Giving new spin to familiar yarn

Innovations on to promote coir sector : Coir-hoop vertical gardens were on display at fair

Giving new spin to familiar yarn
It’s not hard to imagine Alappuzha as the permanent venue of a global event showcasing coir and natural fibre products. The coastal town is one of Kerala’s most popular tourist destinations; it is also the state’s coir production hub, a staple backdrop for labour struggles in popular culture till the 1980s.

The town and neighbouring areas still retain the stature but it draws more from the region’s history than recent milestones in production or labourer welfare. At the sixth edition of Coir Kerala which concluded on Friday, history provided a necessary context; a base of tradition to power the sector into times of modern product innovation.

The event organised by Kerala’s Department of Coir Development along with the Department of Commerce and Industry, Government of India, has over its past five editions – all held in Alappuzha – showcased this transition as it brought together the coir and natural fibre industry on an international platform for discussions and prospective business.

Coir Kerala is coordinated by the National Coir Research and Management Institute (NCRMI). The 2016 edition which featured more than 150 buyers from 54 countries is estimated to have generated export and business deals worth about Rs 250 crore. For an industry weighed down by concerns over limited procurement of coconut husk and a slow transition toward mechanised production, the figure points at possibilities.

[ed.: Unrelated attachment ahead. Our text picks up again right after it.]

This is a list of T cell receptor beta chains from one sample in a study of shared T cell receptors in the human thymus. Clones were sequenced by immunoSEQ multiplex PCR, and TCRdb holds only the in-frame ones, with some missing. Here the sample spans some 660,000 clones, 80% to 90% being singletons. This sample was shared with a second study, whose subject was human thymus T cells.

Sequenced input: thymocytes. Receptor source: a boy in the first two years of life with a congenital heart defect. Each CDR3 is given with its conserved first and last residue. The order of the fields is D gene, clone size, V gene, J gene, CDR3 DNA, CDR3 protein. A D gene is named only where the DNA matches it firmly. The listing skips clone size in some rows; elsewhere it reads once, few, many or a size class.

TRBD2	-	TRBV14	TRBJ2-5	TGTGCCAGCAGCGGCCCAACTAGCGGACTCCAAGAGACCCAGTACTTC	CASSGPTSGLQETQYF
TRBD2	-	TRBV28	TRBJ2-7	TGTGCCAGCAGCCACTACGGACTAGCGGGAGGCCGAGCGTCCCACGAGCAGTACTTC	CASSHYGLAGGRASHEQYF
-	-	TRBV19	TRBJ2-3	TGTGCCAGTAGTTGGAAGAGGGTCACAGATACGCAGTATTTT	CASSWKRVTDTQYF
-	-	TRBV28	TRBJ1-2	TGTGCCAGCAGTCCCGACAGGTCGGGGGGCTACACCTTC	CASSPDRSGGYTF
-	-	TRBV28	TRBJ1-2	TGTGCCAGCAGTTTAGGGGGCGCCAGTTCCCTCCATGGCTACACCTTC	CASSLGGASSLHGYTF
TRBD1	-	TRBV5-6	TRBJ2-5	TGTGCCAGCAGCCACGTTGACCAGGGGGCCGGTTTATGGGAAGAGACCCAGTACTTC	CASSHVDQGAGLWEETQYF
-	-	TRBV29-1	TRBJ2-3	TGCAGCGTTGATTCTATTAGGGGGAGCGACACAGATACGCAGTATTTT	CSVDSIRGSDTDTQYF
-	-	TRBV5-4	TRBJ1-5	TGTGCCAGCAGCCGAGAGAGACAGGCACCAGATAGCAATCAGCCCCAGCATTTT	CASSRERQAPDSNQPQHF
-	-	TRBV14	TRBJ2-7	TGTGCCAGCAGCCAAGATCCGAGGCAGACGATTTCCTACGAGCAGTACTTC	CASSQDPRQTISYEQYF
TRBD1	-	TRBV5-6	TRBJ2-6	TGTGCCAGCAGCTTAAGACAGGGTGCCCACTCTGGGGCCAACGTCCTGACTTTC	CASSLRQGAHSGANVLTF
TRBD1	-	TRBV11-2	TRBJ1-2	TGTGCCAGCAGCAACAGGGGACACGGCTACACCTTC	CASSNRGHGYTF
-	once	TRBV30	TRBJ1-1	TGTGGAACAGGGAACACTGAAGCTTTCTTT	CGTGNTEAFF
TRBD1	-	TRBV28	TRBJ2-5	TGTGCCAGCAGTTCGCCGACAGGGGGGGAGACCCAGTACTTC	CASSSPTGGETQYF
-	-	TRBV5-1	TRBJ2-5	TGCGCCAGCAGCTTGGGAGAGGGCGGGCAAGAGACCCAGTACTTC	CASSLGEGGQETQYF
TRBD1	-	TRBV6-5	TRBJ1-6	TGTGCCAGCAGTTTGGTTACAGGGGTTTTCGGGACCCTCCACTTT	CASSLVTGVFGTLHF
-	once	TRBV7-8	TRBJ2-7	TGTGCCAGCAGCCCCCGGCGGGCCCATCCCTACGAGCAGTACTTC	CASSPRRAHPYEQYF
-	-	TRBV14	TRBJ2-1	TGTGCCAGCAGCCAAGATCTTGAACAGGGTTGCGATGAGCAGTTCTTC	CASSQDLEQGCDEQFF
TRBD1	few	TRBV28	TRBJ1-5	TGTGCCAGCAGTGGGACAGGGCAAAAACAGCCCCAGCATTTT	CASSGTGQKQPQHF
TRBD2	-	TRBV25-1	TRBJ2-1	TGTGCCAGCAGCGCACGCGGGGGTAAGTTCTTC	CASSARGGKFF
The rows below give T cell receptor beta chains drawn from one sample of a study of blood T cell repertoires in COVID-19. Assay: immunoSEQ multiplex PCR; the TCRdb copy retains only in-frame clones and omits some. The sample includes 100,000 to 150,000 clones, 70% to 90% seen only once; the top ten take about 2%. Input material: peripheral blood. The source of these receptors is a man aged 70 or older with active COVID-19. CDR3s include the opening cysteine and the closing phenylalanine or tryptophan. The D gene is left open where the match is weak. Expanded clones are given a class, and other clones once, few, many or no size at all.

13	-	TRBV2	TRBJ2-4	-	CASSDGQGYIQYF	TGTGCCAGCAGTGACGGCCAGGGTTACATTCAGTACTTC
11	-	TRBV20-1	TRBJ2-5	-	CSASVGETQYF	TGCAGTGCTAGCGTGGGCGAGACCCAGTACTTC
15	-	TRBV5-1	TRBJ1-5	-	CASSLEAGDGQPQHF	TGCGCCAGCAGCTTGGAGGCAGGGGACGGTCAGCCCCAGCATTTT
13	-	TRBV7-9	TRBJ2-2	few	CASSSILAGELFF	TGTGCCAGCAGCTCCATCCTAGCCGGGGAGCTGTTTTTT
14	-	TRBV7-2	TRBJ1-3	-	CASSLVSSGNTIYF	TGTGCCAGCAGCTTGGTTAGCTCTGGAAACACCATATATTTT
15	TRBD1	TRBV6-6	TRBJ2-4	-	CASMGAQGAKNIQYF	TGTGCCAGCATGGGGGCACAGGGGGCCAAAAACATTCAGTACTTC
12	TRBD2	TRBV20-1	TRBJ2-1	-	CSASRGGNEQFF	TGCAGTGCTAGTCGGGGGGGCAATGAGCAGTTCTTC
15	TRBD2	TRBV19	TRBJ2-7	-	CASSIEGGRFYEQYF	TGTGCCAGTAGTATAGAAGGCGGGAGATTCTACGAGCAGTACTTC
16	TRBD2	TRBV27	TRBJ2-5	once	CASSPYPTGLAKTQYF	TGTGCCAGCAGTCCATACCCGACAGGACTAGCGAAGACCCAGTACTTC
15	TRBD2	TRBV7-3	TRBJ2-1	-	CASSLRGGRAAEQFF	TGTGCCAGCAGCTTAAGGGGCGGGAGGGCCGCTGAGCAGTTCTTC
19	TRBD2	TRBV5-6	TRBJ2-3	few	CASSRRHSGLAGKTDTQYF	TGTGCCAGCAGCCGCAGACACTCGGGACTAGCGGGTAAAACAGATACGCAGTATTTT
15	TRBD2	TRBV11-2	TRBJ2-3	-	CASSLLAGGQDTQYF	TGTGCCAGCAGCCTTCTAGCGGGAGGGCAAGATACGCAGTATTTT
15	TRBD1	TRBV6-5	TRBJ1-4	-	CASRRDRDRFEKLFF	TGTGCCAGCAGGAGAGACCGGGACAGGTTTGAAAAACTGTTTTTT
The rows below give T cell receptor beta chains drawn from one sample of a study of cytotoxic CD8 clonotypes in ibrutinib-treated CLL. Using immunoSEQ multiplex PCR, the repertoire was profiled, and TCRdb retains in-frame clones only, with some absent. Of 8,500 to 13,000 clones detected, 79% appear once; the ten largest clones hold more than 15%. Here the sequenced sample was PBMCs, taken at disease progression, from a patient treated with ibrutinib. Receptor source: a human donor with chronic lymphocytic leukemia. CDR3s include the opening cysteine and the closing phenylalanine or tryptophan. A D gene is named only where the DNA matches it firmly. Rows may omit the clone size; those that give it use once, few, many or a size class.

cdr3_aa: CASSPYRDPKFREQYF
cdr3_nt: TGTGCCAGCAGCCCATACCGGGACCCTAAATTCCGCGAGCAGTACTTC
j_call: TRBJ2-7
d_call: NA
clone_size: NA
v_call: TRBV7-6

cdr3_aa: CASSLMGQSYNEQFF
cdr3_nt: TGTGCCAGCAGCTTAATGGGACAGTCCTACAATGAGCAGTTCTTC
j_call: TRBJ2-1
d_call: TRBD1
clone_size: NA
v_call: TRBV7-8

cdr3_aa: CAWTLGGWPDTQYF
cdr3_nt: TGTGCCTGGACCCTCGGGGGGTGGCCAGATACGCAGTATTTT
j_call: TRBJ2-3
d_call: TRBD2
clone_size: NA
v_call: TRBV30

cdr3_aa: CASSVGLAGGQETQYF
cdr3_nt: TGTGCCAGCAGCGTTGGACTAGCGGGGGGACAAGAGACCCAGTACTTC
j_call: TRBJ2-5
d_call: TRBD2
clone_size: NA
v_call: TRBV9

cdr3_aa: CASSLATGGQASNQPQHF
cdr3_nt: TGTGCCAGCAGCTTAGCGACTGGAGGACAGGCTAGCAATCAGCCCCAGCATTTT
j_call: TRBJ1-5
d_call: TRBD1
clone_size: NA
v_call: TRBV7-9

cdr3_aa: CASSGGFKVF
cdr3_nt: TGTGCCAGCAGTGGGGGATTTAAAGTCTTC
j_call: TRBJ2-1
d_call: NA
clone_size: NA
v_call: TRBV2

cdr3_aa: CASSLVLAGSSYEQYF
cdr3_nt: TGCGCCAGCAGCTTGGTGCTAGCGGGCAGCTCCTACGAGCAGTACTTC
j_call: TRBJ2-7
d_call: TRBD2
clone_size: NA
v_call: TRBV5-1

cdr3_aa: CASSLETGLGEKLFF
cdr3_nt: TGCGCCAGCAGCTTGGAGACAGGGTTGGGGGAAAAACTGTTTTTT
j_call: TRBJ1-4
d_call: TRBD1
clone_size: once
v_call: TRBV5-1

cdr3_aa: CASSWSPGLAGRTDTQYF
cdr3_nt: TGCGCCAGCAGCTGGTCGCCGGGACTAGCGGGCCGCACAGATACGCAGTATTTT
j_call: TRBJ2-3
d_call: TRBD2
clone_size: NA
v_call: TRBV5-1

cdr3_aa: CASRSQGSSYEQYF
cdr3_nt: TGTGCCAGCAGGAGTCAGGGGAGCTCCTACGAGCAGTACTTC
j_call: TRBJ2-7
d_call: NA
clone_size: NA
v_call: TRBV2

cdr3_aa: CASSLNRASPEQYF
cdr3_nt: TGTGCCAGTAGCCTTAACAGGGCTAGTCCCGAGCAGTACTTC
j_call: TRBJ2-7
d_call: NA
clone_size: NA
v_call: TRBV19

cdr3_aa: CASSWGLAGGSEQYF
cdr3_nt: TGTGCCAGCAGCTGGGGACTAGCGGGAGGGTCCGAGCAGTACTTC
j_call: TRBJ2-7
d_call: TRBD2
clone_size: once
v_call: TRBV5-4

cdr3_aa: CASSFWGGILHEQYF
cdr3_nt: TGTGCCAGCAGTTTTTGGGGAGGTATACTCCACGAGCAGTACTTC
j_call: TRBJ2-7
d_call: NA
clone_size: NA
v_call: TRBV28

Minister for Revenue and Coir Adoor Prakash says the state government’s efforts to accelerate procurement of coconut husk have led to a rise in production, from 25,000 tonnes to 60,000 tonnes a year. The Minister feels that only mechanisation and efforts to innovate will protect Kerala’s coir sector.

At the international pavilion of the trade expo organised as part of Coir Kerala 2016, there were products which reflected this thrust on looking beyond the regular. Along with an array of mats, bags and wall art pieces, there were also coir-hoop vertical gardens and coir-based acoustic panels on display. Rejith K S, representing Bengaluru-based 2M Engineers at the expo, details the making of three-dimensional coir wall panels and traditionally Japanese tatami mats with an Indian touch.

ACCOIR, a brand of acoustic panels with coir as core component, was part of the showcase. The Kerala chapter of the Institute of Indian Interior Designers (IIID) and the NCRMI have collaborated on the product  “The project involved a lot or research and now we are in the process of patenting and branding before the product is introduced to the market. The exposure has been very good; we’ve been getting enquiries and orders are being placed,” says Prashanth Kumar, co-ordinator at IIID.

Research teams from the Automotive Research Association of India, Pune, and the National Institute for Interdisciplinary Science and Technology, Thiruvananthapuram, have worked on the panels. The product will be available as 25-mm ceiling panels and 40-mm wall panels in customised architectural finishes.